Following the conviction of Guatemala's former military dictator Rios Montt on Friday, judges met today to consider reparations for victims. While the genocide will be commemorated and formal apologies made to his victims, property taken from them during the worst years of civil war will not be returned.
The court ruled for 12 forms of reparation, in accordance with Convention 169, ratified by Guatemala in 1996 (same years as peace accords). The Guatemalan state must apologize to victims, and include them in Reparations Law.
But significantly, judges denied plaintiff's request that stolen land be returned.
The sole economic request made by victims was return of land stolen during the seventeen-month '82-'83 Rios Montt regime. Judges denied this, serving a major defeat to the victims. Read the rest
Photo: James Rodriguez/mimundo.org. View his full photo-essay here.
[Guatemala City] On Friday, a court in Guatemala convicted former US-backed military dictator Rios Montt of genocide and crimes against humanity, in an historic trial: this was the first time a domestic court in any nation has convicted a former head of state for these crimes.
His co-defendant Jose Mauricio Rodriguez Sanchez, the head of the G-2 intelligence division under Rios Montt's 17-month regime, was absolved of all charges.
The court's full decision is due to be released today. Read the rest
Brigadier General José Efraín Rios Montt (center, in headphones) awaits the verdict of his trial on charges of genocide and crimes against humanity. Photo: mimundo.org
Former Guatemalan dictator José Efraín Rios Montt was found guilty of genocide and crimes against humanity today at his trial in Guatemala City. He was immediately sentenced to 50 years imprisonment on the genocide charge, with an additional 30 years on the charge of crimes against humanity.
"The damage incurred is irreperable," said Judge Jazmin Barrios, reading the court's verdict to a packed courtroom. "As de facto president, it is logical that he had full knowledge of what was happening and he did nothing to stop it." Read the rest
Photo: Xeni Jardin
[Guatemala City] -- Above: Elena Caba Ijom of Nebaj, El Quiché, Guatemala, reads news about the trial as all of us in the courtroom here await a verdict in the genocide trial of Rios Montt and Mauricio Rodriguez Sanchez.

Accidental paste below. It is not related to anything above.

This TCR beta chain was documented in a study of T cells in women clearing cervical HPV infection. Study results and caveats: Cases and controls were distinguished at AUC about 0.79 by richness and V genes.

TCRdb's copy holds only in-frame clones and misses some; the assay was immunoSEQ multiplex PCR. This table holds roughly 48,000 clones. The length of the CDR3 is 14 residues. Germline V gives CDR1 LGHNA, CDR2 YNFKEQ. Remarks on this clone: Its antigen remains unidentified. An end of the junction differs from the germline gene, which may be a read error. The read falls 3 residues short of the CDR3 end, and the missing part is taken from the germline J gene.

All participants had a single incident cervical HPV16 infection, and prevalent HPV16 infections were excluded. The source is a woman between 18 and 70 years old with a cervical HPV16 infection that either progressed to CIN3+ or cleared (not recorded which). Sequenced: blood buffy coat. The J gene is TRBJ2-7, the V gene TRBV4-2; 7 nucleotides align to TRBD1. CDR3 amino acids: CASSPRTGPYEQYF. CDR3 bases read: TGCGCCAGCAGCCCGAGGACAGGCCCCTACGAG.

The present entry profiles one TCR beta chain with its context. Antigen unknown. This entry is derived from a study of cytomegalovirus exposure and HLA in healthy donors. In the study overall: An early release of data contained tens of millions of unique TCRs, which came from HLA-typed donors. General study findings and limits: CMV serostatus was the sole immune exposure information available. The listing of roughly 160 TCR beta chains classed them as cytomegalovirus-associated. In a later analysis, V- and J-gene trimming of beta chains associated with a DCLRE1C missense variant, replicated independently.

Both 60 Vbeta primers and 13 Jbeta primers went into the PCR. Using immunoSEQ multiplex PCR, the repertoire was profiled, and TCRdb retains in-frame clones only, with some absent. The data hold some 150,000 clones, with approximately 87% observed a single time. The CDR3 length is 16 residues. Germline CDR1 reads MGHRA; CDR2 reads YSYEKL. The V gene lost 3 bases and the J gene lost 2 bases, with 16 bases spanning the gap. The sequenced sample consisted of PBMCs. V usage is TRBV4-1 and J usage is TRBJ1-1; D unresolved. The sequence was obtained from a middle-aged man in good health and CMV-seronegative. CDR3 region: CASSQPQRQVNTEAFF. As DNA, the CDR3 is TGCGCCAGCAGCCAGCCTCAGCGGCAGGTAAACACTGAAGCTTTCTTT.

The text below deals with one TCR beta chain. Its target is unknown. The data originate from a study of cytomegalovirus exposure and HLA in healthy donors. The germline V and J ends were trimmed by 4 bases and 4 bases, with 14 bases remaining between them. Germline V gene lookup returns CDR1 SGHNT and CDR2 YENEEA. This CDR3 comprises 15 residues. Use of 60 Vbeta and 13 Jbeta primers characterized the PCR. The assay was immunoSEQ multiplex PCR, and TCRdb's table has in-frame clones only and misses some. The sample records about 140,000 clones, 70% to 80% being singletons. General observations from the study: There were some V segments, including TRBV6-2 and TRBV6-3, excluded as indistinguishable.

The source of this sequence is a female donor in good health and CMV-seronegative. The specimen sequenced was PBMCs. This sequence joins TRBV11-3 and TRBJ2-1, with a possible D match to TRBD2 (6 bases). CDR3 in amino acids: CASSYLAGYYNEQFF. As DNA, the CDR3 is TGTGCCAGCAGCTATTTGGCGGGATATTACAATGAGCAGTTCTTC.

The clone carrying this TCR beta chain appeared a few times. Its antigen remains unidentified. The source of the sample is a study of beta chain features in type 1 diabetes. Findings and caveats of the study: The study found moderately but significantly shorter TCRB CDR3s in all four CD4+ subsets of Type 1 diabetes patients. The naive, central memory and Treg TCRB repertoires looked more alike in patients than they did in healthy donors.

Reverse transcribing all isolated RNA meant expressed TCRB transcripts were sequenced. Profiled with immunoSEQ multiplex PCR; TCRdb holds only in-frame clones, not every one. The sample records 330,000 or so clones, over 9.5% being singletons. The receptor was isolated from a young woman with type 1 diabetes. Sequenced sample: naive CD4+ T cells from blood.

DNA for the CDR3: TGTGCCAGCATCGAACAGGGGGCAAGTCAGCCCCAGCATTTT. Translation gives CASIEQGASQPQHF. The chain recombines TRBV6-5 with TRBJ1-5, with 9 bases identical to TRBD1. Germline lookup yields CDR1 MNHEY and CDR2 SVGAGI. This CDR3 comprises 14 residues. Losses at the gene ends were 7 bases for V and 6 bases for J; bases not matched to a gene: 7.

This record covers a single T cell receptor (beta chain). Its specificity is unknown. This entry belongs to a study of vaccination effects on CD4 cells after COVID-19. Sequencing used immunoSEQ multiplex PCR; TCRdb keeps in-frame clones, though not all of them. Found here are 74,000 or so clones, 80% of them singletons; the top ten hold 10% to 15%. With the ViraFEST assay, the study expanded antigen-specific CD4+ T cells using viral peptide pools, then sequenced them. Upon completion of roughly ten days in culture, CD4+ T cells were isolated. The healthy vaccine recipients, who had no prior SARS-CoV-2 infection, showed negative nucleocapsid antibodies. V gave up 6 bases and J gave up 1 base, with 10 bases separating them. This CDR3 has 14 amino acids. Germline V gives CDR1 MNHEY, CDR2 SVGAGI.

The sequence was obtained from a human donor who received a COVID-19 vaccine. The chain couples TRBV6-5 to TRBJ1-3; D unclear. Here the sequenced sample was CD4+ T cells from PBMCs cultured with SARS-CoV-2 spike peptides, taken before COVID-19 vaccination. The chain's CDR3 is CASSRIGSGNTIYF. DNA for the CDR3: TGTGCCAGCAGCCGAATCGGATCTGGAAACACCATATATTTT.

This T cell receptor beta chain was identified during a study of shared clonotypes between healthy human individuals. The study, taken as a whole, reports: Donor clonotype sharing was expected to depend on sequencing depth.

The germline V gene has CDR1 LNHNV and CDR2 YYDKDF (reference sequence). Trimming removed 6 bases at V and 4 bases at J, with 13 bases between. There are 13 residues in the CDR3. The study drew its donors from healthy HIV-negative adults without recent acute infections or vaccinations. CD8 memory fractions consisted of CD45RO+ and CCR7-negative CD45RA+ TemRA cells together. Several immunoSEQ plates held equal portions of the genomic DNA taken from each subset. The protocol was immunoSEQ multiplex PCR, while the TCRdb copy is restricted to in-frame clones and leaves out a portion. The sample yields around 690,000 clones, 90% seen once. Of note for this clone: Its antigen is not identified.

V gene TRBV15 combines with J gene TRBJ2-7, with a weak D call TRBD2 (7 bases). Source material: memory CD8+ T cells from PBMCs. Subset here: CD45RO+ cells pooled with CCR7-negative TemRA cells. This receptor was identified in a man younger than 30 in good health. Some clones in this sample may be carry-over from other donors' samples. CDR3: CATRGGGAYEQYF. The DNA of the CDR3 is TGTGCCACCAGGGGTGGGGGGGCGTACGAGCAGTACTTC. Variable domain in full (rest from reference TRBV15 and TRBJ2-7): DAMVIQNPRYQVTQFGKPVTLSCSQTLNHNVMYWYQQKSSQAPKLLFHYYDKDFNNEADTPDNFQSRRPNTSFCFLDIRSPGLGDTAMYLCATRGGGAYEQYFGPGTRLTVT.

The judges are expected to announce their decision at 4pm local time, despite new calls for annulment from a lower court.
Ms. Caba Ijom told this reporter she was 8 years old when her entire family was killed by the Army in 1982. Soldiers then tied her hands and feet and threw her into a river, breaking her legs.
"I survived," she said.
Read the rest
[Guatemala City] -- In this 1982 episode of MacNeil/Lehrer NewsHour (now PBS NewsHour), Jim Lehrer and Charlene Hunter Gault report on violence and instability across Guatemala and the actions of Efrain Rios Montt, the man at the center of a genocide trial due to reach a verdict today.
This archival episode includes rare footage from Ixil "model villages," which witnesses in this trial described as concentration camps where atrocities took place. The 1982 report also includes footage of General Ríos Montt addressing the nation in his military "sermons" that were transmitted every Sunday night at 7pm.
"Subversives, take note," the General says in the televised address, excerpted in this program. "Only the Guatemalan army will possess weapons. You put yours down. If you don't put them down we'll take them away from you. Listen further and listen well. No more assassinated people will appear on the roadside. Anyone who is outside the law will be executed." Read the rest
From the archives of the program that became PBS NewsHour, an archival episode from 1982 during the military dictatorship of José Efraín Ríos Montt. In this episode, Robert MacNeil and Jim Lehrer report on political battles in Washington over the Reagan administration's funding and military aid to Guatemala, as violence and instability there continued and reports of atrocities in indigenous communities spread.
Today, May 10, 2013, I am blogging from a courtroom in Guatemala, where a verdict is due for the former head of state and his former head of intelligence. They are charged with genocide and crimes against humanity.
Watch the NewsHour piece I produced with Miles O'Brien about the trial. Read the rest
Photo: Former de facto head of state Efrain Rios Montt takes the stand, speaking in his defense for the first time since the trial began on March 19, 2013. Photo: James Rodriguez, mimundo.org.
Greetings from the court in Guatemala City, where the trial of US-backed military dictator Efrain Rios Montt may today reach its conclusion. A verdict (and if guilty, a sentence) is expected to come at 4pm local time, when the court of Judge Yassmin Barrios is scheduled to reconvene.
Separately today, Judge Carol Patricial Flores issued a decision reaffirming her earlier mandate, in a lower court, that the trial must be suspended and returned to an earlier point in November, 2011 (before any victims testified). The intramural legal conflict between these two courts, and the Constitutional Court, continues, but so will the trial: Judge Flores' decision does not change Judge Barrios' plan to issue her court's decision.
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Photo: A still from iPhone video of Ríos Montt speaking, in his defense, for the first time on Thursday May 9, 2013, in Guatemala City. (Xeni Jardin)
As the trial of Guatemala's former military dictator, José Efraín Ríos Montt, and his then head of intelligence, José Mauricio Rodriguez Sanchez, moved toward its conclusion this afternoon in Guatemala City, an unexpected thing happened: Ríos Montt asked to speak. He has remained mostly silent since the trial began on March 19. Today, he spoke in his own defense for the first time.
"I was not a commander," Ríos Montt shouted before the court just now, arguing his innocence, "I was head of state! I never authorized any plan to exterminate the Ixiles. There is no evidence to prove otherwise."
Read the rest